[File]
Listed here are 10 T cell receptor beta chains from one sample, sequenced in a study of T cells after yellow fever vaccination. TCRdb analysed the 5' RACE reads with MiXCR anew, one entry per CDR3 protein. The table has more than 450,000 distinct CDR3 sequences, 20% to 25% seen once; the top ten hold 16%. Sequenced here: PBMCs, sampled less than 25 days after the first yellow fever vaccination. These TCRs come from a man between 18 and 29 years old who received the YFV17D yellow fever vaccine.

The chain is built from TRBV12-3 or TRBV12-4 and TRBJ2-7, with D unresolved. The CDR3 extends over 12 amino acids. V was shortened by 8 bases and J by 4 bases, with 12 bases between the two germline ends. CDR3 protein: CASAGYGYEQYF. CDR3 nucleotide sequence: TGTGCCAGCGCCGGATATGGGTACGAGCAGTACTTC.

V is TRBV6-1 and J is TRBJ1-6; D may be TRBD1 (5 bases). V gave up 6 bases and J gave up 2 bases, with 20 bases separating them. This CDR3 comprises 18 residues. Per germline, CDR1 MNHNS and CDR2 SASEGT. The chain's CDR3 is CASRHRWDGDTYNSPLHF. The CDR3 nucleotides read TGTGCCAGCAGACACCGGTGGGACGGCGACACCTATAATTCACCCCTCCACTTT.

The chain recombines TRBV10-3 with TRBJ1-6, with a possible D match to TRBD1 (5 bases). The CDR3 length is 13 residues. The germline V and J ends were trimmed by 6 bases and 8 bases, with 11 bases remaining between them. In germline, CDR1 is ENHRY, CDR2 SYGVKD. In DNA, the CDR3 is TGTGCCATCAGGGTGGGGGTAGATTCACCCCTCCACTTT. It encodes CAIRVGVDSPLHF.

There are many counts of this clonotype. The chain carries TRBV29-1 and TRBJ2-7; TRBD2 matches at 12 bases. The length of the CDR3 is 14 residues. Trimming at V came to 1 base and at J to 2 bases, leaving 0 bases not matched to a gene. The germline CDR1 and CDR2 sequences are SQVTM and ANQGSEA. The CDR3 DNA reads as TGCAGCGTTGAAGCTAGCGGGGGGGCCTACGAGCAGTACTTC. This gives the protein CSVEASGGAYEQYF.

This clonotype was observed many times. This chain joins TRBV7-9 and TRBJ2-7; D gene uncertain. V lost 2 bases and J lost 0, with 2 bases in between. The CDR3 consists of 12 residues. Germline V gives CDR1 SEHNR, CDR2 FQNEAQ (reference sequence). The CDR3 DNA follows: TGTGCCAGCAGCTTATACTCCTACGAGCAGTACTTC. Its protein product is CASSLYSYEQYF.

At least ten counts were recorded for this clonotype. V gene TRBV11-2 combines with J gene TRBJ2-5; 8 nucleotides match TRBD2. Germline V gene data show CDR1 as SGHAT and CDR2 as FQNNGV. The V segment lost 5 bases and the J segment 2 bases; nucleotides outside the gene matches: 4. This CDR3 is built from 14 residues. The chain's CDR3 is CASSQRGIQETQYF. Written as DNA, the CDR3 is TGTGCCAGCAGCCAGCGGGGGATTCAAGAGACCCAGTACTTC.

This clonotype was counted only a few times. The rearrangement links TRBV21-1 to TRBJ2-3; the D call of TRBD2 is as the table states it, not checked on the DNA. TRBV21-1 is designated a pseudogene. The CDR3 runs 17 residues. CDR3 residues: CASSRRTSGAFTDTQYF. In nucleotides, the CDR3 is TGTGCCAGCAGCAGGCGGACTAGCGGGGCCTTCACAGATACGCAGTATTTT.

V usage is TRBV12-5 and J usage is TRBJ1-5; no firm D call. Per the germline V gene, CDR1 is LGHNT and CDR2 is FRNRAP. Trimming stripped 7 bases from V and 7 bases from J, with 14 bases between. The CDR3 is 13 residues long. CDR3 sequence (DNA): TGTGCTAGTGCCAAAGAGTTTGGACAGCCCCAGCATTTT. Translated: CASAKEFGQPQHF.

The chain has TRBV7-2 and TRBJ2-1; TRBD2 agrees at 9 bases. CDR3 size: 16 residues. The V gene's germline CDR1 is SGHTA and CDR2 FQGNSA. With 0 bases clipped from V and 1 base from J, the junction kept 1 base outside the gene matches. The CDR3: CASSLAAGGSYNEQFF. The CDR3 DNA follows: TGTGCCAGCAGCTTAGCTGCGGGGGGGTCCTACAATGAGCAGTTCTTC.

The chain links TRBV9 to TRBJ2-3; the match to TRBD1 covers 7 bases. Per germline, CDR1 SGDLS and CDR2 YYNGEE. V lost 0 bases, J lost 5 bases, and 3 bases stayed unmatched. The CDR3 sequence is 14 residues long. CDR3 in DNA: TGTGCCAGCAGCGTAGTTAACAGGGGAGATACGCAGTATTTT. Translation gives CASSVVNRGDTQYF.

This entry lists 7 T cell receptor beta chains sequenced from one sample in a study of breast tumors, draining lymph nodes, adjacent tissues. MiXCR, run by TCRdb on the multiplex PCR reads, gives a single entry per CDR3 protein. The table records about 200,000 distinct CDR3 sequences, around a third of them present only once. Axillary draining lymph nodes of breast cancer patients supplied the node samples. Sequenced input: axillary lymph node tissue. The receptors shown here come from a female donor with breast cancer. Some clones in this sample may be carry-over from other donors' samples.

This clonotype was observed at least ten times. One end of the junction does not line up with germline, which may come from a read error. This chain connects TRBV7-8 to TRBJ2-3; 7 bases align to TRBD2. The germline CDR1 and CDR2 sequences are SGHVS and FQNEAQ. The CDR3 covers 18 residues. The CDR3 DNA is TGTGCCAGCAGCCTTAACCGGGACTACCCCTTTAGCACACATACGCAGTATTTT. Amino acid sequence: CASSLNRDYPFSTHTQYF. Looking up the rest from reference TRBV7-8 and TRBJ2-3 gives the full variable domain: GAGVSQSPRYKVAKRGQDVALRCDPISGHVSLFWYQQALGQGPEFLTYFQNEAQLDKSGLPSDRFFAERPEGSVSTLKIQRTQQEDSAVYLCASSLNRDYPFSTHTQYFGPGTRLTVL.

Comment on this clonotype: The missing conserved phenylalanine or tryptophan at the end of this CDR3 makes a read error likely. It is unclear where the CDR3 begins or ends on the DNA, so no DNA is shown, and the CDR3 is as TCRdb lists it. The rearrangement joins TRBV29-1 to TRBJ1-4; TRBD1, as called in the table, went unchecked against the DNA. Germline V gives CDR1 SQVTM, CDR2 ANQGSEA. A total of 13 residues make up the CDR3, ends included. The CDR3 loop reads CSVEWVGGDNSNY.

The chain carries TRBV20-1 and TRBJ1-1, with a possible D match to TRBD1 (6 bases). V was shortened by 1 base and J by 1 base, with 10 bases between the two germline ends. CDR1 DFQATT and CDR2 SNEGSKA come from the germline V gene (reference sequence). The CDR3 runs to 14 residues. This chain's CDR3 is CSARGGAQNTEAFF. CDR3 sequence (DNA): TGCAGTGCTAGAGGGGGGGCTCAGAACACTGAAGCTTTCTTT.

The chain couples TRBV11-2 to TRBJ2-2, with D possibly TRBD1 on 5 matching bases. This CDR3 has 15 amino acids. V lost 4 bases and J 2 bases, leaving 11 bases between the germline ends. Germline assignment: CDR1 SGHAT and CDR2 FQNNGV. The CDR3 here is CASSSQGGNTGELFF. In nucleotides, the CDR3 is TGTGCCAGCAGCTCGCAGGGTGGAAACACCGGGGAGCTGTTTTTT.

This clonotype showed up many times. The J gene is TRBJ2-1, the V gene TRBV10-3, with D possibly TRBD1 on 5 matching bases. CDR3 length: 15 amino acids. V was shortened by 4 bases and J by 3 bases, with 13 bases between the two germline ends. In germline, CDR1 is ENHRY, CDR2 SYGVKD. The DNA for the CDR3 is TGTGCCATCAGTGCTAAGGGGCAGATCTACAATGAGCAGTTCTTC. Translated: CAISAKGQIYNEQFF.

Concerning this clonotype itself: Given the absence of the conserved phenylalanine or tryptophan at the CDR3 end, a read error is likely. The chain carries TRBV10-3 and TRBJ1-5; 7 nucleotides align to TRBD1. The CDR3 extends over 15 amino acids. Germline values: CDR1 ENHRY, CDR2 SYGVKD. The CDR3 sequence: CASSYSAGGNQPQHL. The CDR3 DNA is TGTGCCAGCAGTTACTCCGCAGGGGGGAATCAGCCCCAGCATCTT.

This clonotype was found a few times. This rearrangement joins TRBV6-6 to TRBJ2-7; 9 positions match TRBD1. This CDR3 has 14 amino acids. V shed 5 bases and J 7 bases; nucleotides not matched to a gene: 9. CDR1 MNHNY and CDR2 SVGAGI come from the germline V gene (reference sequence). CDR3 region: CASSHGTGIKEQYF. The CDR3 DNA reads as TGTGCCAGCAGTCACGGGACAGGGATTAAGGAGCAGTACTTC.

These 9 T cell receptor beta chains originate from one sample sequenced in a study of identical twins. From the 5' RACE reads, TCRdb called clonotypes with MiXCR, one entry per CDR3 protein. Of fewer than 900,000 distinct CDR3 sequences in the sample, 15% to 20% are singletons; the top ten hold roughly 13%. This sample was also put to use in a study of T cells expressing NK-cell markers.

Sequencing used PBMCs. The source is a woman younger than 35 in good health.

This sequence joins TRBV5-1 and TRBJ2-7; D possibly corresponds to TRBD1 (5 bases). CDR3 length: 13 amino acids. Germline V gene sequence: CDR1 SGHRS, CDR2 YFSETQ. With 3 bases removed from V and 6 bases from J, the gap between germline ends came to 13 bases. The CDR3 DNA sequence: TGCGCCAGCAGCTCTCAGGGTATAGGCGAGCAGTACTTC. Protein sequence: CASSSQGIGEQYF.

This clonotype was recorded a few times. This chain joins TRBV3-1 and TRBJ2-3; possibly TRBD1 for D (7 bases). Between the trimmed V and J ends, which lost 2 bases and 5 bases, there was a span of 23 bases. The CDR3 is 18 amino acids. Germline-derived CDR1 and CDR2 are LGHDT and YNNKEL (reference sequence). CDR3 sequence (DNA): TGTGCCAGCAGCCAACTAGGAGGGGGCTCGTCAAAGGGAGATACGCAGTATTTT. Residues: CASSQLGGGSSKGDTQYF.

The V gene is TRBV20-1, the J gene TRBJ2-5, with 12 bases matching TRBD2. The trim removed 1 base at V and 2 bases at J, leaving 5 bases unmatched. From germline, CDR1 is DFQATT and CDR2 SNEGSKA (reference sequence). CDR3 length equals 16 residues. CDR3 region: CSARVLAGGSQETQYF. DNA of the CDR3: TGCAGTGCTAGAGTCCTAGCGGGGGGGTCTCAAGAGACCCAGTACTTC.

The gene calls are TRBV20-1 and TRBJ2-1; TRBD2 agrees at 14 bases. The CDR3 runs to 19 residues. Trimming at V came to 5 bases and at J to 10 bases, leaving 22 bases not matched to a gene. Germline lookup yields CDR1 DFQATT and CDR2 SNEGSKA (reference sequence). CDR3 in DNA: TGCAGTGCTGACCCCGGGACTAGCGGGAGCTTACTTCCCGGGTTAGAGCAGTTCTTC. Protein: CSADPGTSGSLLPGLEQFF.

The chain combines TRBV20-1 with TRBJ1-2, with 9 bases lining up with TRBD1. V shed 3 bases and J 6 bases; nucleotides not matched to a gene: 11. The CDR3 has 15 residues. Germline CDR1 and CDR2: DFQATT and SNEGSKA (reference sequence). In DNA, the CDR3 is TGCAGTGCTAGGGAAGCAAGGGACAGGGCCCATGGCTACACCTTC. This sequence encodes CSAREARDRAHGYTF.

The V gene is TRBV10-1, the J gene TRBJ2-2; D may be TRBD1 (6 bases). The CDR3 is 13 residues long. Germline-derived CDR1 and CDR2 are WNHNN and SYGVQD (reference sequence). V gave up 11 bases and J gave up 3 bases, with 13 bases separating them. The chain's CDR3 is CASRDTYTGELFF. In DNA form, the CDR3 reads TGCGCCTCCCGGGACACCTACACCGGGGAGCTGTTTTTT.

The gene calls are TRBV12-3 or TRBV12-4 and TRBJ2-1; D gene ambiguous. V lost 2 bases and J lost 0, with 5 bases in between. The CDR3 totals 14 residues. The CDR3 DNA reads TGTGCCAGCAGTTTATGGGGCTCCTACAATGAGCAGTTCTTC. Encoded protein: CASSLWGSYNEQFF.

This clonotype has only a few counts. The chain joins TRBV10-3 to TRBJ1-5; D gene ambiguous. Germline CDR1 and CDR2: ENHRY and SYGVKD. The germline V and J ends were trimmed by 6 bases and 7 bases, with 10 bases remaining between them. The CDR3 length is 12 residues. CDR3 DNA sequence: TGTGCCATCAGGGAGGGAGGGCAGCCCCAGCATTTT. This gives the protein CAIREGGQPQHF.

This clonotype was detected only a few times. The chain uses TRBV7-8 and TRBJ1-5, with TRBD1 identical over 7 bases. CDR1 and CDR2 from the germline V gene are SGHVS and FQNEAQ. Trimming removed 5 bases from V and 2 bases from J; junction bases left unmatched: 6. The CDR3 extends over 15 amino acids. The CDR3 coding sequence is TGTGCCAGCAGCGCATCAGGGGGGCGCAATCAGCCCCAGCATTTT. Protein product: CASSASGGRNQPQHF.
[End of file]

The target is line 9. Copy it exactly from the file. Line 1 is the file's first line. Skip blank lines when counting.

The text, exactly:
V usage is TRBV12-5 and J usage is TRBJ1-5; no firm D call. Per the germline V gene, CDR1 is LGHNT and CDR2 is FRNRAP. Trimming stripped 7 bases from V and 7 bases from J, with 14 bases between. The CDR3 is 13 residues long. CDR3 sequence (DNA): TGTGCTAGTGCCAAAGAGTTTGGACAGCCCCAGCATTTT. Translated: CASAKEFGQPQHF.